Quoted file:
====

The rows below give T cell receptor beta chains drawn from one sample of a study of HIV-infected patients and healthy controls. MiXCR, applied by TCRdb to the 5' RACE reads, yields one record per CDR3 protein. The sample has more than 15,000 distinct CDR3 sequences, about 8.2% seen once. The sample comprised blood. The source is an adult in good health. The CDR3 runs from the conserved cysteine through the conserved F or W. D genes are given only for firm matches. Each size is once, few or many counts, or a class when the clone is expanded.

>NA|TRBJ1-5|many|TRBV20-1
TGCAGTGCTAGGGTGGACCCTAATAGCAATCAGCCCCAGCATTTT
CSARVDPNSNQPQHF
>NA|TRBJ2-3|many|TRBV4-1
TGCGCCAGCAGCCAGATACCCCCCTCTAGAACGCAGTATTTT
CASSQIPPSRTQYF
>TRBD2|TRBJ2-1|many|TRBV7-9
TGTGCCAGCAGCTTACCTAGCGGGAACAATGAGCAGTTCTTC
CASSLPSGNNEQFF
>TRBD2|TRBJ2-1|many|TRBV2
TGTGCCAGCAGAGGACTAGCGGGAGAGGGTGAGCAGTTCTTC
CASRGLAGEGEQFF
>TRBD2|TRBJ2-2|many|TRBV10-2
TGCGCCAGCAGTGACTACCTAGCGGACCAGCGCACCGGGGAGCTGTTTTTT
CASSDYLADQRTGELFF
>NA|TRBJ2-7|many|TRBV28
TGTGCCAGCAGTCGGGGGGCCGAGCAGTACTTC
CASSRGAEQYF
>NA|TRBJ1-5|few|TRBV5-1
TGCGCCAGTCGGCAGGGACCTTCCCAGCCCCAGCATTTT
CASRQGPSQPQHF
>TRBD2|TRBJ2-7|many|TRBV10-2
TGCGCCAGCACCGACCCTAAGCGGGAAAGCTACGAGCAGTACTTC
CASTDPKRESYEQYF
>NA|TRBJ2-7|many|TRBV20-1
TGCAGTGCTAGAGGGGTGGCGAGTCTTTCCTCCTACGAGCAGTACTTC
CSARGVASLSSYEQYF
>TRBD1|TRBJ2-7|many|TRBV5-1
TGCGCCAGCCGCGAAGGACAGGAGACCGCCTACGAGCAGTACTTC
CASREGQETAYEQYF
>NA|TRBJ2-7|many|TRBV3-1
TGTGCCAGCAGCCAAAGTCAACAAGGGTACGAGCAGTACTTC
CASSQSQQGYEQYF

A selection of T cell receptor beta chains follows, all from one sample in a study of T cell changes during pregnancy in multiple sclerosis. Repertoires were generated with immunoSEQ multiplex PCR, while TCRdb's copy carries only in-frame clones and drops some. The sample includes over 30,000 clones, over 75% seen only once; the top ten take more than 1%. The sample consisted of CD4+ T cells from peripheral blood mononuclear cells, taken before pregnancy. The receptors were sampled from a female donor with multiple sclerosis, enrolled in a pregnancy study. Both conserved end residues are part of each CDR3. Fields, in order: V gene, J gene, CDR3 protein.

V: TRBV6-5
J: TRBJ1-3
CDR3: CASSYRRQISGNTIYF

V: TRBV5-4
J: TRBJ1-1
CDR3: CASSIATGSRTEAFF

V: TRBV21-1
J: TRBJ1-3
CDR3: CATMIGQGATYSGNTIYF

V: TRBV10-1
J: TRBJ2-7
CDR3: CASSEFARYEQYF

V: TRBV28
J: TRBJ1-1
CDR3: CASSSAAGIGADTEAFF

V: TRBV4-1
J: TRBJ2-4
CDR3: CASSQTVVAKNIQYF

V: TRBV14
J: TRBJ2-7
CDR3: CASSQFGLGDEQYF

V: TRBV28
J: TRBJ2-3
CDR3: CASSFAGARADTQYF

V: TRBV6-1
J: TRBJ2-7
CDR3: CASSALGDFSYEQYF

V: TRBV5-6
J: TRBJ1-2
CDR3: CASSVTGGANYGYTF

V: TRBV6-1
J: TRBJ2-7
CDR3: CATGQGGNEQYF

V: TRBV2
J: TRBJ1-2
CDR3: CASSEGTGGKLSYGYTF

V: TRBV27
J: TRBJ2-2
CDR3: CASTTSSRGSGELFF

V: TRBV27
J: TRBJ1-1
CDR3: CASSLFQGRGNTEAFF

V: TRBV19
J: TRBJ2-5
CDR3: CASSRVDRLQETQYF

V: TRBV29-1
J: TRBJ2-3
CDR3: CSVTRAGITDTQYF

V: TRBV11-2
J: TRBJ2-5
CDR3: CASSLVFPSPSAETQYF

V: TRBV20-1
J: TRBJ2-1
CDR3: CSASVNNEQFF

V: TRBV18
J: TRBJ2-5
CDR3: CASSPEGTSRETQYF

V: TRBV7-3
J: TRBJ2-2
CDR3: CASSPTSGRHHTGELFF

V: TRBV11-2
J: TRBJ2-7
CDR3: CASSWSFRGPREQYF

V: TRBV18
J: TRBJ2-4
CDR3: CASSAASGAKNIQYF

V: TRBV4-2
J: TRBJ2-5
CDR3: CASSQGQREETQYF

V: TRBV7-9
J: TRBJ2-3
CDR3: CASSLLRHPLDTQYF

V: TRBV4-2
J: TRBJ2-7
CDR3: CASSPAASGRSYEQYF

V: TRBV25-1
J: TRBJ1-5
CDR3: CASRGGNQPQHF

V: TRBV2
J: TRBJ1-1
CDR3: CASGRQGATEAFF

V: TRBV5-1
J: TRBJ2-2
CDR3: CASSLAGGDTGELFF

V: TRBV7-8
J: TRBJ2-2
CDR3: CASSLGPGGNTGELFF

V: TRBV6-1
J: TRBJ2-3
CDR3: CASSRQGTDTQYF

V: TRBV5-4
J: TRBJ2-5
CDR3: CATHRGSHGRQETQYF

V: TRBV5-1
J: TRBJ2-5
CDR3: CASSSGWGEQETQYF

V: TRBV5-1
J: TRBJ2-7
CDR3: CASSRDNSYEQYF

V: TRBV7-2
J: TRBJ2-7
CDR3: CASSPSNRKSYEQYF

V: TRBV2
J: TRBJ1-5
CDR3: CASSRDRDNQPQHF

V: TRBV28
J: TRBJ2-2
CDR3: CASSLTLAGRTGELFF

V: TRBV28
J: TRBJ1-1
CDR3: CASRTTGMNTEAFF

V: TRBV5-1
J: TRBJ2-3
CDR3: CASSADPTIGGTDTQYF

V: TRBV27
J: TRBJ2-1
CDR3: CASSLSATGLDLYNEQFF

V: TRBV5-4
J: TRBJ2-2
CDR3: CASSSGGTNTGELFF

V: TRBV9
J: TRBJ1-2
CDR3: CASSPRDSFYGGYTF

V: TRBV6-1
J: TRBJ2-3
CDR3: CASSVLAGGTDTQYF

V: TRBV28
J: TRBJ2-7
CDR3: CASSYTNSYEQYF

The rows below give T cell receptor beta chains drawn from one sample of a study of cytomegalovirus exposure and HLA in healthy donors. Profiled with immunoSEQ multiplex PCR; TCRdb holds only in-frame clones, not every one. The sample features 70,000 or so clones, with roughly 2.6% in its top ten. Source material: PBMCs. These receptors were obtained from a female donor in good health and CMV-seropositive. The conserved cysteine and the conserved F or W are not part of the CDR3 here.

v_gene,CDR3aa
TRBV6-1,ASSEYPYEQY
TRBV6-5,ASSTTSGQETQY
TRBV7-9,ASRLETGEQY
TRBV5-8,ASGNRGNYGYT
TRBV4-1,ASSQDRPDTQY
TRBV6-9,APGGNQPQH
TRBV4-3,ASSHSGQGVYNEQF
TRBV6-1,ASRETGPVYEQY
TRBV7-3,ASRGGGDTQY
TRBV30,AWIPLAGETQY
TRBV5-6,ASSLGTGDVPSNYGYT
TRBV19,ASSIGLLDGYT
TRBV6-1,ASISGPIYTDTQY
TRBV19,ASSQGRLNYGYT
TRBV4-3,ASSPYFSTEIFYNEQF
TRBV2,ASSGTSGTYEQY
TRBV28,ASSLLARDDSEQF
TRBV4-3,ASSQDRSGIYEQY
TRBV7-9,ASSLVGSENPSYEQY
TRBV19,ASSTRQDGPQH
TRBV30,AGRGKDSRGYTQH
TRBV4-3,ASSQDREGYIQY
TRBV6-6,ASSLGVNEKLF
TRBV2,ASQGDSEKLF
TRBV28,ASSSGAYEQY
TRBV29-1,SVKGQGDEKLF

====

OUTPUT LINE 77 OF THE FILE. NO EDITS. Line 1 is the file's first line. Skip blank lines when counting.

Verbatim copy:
CDR3: CASSLFQGRGNTEAFF